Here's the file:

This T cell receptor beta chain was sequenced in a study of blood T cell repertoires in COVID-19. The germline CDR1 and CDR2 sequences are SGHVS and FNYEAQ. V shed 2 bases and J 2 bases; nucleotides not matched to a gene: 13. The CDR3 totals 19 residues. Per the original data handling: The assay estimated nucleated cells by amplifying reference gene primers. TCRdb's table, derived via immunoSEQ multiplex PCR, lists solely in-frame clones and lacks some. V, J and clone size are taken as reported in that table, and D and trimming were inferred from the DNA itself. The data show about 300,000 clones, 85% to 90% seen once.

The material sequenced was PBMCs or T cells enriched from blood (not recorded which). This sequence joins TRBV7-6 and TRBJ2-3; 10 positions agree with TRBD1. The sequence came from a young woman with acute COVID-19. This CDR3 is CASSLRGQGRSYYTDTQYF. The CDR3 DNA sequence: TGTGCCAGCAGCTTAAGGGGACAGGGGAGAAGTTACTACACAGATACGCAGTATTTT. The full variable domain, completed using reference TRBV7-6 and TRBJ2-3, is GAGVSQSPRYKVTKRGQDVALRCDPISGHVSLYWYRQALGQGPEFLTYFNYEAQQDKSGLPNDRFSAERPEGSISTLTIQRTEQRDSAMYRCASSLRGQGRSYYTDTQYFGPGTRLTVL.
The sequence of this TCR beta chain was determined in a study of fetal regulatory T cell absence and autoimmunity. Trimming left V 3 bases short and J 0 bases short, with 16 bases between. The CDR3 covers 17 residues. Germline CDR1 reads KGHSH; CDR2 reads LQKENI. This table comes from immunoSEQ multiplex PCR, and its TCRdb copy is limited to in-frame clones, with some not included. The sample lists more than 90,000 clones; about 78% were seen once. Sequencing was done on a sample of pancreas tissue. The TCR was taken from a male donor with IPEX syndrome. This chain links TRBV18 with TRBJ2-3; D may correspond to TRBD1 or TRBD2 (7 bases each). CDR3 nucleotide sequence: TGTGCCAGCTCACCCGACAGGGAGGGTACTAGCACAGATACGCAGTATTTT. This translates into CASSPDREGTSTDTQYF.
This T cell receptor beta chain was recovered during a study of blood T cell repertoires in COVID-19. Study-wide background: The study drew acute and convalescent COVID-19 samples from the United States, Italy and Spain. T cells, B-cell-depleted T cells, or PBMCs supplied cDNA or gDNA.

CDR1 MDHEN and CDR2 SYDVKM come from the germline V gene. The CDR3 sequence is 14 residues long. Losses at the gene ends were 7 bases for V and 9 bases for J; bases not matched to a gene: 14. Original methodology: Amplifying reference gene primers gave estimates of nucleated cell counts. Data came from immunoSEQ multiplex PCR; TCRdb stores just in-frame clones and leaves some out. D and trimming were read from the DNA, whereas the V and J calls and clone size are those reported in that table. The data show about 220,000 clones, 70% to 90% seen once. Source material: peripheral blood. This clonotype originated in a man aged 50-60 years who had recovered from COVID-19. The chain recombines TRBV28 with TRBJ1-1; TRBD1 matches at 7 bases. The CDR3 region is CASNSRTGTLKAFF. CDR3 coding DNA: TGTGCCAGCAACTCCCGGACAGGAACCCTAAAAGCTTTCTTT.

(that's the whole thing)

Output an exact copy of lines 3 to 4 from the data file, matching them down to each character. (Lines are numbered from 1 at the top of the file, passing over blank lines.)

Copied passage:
The sequence of this TCR beta chain was determined in a study of fetal regulatory T cell absence and autoimmunity. Trimming left V 3 bases short and J 0 bases short, with 16 bases between. The CDR3 covers 17 residues. Germline CDR1 reads KGHSH; CDR2 reads LQKENI. This table comes from immunoSEQ multiplex PCR, and its TCRdb copy is limited to in-frame clones, with some not included. The sample lists more than 90,000 clones; about 78% were seen once. Sequencing was done on a sample of pancreas tissue. The TCR was taken from a male donor with IPEX syndrome. This chain links TRBV18 with TRBJ2-3; D may correspond to TRBD1 or TRBD2 (7 bases each). CDR3 nucleotide sequence: TGTGCCAGCTCACCCGACAGGGAGGGTACTAGCACAGATACGCAGTATTTT. This translates into CASSPDREGTSTDTQYF.
This T cell receptor beta chain was recovered during a study of blood T cell repertoires in COVID-19. Study-wide background: The study drew acute and convalescent COVID-19 samples from the United States, Italy and Spain. T cells, B-cell-depleted T cells, or PBMCs supplied cDNA or gDNA.